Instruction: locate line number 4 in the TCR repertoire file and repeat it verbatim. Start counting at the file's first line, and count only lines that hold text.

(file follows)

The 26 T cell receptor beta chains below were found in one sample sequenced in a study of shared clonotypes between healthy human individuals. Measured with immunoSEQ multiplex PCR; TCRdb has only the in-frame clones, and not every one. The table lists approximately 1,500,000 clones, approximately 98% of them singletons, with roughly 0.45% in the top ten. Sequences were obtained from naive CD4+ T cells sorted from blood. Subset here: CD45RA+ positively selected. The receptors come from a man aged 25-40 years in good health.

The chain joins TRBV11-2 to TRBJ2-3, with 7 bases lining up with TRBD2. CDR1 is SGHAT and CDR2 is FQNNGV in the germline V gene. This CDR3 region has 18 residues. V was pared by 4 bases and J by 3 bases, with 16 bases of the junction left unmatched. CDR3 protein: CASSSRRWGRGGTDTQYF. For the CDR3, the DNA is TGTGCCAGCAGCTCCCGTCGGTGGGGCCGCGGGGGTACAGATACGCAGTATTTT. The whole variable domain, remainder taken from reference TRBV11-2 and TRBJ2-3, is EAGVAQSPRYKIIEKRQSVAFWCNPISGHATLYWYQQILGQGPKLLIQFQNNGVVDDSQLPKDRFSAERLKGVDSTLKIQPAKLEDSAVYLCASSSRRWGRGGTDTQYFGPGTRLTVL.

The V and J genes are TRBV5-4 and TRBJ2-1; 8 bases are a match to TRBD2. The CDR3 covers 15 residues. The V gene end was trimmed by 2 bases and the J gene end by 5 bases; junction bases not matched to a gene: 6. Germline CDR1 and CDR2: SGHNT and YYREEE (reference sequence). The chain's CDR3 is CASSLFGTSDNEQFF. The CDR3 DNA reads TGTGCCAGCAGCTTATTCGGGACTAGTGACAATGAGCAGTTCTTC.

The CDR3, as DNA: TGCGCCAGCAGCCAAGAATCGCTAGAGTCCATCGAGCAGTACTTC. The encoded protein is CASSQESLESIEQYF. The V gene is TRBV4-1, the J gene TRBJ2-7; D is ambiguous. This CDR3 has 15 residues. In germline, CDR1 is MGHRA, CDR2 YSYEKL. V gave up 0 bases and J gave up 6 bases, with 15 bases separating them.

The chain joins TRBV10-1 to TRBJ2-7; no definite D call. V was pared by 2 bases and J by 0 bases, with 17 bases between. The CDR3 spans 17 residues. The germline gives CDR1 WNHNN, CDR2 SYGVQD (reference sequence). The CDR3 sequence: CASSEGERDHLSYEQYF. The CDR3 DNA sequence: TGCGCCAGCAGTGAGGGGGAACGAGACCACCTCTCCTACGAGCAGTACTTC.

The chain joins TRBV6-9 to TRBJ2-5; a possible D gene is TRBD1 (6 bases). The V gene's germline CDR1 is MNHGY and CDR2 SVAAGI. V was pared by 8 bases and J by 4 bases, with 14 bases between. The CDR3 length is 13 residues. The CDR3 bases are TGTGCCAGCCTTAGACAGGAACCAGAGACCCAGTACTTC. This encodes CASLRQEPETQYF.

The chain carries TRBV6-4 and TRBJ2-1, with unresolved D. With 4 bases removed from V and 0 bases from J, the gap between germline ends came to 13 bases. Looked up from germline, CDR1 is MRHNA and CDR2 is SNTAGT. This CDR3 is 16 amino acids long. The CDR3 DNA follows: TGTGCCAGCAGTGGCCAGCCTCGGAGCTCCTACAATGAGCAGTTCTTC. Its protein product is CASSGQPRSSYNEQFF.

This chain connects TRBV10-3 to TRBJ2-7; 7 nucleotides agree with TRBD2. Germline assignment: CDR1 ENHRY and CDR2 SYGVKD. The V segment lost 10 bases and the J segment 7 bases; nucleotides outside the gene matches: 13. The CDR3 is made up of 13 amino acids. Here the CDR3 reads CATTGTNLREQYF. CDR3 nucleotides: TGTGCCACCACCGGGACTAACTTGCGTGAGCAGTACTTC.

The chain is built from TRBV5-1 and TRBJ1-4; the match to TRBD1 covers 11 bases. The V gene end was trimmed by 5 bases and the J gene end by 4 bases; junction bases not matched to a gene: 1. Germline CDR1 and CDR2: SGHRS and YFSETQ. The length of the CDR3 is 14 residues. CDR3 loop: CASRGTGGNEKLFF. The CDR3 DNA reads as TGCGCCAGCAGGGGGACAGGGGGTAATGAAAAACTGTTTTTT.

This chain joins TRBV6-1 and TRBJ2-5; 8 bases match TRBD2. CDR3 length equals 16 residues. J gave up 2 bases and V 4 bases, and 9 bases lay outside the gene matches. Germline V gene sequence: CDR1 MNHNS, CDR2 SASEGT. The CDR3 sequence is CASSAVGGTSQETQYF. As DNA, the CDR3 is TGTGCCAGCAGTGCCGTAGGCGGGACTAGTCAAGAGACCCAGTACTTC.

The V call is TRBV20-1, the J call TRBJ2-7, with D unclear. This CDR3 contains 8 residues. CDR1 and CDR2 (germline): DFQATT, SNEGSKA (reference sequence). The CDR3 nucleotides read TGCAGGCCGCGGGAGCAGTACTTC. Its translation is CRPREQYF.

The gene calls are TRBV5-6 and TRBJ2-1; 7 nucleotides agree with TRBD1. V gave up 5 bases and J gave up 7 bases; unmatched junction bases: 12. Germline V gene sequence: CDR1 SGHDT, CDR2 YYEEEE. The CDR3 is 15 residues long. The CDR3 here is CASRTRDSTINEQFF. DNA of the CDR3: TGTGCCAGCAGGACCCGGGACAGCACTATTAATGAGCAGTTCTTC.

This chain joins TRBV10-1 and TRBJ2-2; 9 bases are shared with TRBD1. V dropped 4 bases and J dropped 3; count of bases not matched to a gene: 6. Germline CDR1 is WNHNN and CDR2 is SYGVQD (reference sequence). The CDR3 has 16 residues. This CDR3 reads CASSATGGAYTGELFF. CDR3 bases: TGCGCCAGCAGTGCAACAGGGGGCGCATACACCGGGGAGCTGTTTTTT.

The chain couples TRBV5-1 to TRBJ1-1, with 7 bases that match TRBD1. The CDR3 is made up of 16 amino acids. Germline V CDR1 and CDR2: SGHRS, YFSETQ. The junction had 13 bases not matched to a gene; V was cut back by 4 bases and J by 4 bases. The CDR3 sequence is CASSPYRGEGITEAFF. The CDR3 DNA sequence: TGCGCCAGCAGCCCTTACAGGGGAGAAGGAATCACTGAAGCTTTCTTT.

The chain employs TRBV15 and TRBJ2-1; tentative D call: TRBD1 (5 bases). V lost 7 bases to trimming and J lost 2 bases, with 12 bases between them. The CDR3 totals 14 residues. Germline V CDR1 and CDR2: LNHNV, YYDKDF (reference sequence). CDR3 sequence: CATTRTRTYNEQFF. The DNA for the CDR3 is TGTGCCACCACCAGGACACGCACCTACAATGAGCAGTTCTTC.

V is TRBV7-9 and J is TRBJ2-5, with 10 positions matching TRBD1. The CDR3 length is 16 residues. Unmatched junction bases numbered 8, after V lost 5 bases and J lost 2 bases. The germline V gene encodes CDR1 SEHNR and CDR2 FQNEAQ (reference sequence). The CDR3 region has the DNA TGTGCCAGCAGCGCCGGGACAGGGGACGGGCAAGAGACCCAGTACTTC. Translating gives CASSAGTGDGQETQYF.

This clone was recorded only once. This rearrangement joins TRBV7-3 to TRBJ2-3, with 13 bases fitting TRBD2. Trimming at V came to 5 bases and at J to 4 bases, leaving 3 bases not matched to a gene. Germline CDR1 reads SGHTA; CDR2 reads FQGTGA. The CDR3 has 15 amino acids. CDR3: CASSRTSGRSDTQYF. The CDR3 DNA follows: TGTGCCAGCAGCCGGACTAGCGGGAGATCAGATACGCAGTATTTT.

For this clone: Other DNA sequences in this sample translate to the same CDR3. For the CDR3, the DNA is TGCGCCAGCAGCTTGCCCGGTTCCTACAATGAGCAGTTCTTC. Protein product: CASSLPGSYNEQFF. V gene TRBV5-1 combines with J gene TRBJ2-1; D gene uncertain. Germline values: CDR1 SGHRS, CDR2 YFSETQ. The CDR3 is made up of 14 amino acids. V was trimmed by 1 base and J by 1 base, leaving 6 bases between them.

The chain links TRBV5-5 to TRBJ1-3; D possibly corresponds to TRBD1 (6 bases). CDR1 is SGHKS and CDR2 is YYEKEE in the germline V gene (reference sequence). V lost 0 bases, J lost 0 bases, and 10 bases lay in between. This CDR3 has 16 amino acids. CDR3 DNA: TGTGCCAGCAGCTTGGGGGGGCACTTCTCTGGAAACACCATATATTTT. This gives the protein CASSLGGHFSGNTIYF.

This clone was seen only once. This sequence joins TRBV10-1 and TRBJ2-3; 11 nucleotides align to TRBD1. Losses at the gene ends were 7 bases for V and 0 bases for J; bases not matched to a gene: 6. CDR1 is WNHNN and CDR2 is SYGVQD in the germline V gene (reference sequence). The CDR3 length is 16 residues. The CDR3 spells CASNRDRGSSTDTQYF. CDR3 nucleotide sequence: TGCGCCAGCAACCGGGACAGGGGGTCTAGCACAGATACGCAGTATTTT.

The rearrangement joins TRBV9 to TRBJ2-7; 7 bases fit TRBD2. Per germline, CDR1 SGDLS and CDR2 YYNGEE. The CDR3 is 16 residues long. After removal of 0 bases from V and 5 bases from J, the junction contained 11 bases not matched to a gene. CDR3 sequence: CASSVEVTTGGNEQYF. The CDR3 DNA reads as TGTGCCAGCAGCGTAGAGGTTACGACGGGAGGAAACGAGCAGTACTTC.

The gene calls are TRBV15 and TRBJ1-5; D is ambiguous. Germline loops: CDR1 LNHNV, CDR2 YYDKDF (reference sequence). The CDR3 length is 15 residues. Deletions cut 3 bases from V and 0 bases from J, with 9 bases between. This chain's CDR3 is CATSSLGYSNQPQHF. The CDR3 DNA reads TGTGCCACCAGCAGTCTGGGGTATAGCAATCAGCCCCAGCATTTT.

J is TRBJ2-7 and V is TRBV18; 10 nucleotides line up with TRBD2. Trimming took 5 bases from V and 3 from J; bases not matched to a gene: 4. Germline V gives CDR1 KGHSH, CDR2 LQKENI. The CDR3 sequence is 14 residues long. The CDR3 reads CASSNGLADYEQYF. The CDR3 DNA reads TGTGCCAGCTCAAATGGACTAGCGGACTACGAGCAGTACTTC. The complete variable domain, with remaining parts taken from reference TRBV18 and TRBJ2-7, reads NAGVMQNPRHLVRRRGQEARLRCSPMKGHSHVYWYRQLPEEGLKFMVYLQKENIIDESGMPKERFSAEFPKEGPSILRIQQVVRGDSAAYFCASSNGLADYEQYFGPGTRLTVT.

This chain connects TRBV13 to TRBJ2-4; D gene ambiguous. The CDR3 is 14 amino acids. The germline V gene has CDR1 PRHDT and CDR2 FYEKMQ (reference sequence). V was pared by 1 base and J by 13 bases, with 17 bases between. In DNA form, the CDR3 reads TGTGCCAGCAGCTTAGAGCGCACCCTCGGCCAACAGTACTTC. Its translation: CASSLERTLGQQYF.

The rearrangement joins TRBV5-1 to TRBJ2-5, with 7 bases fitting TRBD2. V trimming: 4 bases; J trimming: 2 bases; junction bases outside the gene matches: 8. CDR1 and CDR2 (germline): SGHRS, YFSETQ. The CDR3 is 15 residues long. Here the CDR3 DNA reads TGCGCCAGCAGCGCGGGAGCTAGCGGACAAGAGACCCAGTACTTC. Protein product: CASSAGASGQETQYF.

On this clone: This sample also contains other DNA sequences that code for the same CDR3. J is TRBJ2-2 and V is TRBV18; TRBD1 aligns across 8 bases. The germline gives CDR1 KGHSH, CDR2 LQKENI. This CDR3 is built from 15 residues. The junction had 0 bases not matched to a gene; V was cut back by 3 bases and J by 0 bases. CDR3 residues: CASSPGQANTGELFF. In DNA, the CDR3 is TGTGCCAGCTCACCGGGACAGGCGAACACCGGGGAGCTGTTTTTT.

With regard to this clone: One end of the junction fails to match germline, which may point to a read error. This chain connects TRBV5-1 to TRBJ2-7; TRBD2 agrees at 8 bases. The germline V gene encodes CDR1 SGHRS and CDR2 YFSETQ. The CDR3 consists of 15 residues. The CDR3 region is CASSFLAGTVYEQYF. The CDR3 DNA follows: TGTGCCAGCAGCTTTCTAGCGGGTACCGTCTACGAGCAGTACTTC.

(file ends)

The CDR3, as DNA: TGCGCCAGCAGCCAAGAATCGCTAGAGTCCATCGAGCAGTACTTC. The encoded protein is CASSQESLESIEQYF. The V gene is TRBV4-1, the J gene TRBJ2-7; D is ambiguous. This CDR3 has 15 residues. In germline, CDR1 is MGHRA, CDR2 YSYEKL. V gave up 0 bases and J gave up 6 bases, with 15 bases separating them.